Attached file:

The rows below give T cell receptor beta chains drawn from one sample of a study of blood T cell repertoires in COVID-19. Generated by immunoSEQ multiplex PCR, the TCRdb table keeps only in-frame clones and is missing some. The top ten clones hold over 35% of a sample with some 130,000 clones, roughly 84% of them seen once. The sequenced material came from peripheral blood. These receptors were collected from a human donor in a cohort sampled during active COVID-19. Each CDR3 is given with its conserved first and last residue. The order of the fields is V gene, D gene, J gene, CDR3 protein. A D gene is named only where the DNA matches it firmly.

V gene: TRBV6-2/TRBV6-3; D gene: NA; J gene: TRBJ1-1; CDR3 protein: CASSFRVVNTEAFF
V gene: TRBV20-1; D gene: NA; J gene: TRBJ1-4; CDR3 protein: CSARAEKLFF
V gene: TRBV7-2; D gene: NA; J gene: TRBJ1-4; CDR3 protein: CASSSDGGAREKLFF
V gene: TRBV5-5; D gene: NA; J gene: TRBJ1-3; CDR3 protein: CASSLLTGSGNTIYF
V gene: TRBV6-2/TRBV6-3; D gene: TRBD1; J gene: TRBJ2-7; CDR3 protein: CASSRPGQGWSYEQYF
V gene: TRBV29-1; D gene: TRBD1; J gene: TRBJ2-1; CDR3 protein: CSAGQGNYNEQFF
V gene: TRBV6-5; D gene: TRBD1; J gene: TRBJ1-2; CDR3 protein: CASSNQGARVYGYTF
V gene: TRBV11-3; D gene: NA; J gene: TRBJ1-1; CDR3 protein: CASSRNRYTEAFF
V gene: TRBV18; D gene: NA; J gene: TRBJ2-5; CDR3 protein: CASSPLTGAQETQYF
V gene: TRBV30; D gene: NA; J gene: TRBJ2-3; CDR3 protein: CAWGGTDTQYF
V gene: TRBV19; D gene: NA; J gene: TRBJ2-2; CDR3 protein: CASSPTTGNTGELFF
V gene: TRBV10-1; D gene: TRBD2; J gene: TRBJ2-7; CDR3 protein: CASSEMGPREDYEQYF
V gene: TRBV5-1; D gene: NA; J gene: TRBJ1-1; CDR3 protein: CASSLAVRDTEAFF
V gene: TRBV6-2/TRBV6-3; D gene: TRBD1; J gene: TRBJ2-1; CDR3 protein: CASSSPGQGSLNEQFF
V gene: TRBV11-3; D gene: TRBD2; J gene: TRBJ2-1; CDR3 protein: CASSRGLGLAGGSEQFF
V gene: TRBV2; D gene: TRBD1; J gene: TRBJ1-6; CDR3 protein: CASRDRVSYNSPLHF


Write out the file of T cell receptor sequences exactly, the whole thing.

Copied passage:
The rows below give T cell receptor beta chains drawn from one sample of a study of blood T cell repertoires in COVID-19. Generated by immunoSEQ multiplex PCR, the TCRdb table keeps only in-frame clones and is missing some. The top ten clones hold over 35% of a sample with some 130,000 clones, roughly 84% of them seen once. The sequenced material came from peripheral blood. These receptors were collected from a human donor in a cohort sampled during active COVID-19. Each CDR3 is given with its conserved first and last residue. The order of the fields is V gene, D gene, J gene, CDR3 protein. A D gene is named only where the DNA matches it firmly.

V gene: TRBV6-2/TRBV6-3; D gene: NA; J gene: TRBJ1-1; CDR3 protein: CASSFRVVNTEAFF
V gene: TRBV20-1; D gene: NA; J gene: TRBJ1-4; CDR3 protein: CSARAEKLFF
V gene: TRBV7-2; D gene: NA; J gene: TRBJ1-4; CDR3 protein: CASSSDGGAREKLFF
V gene: TRBV5-5; D gene: NA; J gene: TRBJ1-3; CDR3 protein: CASSLLTGSGNTIYF
V gene: TRBV6-2/TRBV6-3; D gene: TRBD1; J gene: TRBJ2-7; CDR3 protein: CASSRPGQGWSYEQYF
V gene: TRBV29-1; D gene: TRBD1; J gene: TRBJ2-1; CDR3 protein: CSAGQGNYNEQFF
V gene: TRBV6-5; D gene: TRBD1; J gene: TRBJ1-2; CDR3 protein: CASSNQGARVYGYTF
V gene: TRBV11-3; D gene: NA; J gene: TRBJ1-1; CDR3 protein: CASSRNRYTEAFF
V gene: TRBV18; D gene: NA; J gene: TRBJ2-5; CDR3 protein: CASSPLTGAQETQYF
V gene: TRBV30; D gene: NA; J gene: TRBJ2-3; CDR3 protein: CAWGGTDTQYF
V gene: TRBV19; D gene: NA; J gene: TRBJ2-2; CDR3 protein: CASSPTTGNTGELFF
V gene: TRBV10-1; D gene: TRBD2; J gene: TRBJ2-7; CDR3 protein: CASSEMGPREDYEQYF
V gene: TRBV5-1; D gene: NA; J gene: TRBJ1-1; CDR3 protein: CASSLAVRDTEAFF
V gene: TRBV6-2/TRBV6-3; D gene: TRBD1; J gene: TRBJ2-1; CDR3 protein: CASSSPGQGSLNEQFF
V gene: TRBV11-3; D gene: TRBD2; J gene: TRBJ2-1; CDR3 protein: CASSRGLGLAGGSEQFF
V gene: TRBV2; D gene: TRBD1; J gene: TRBJ1-6; CDR3 protein: CASRDRVSYNSPLHF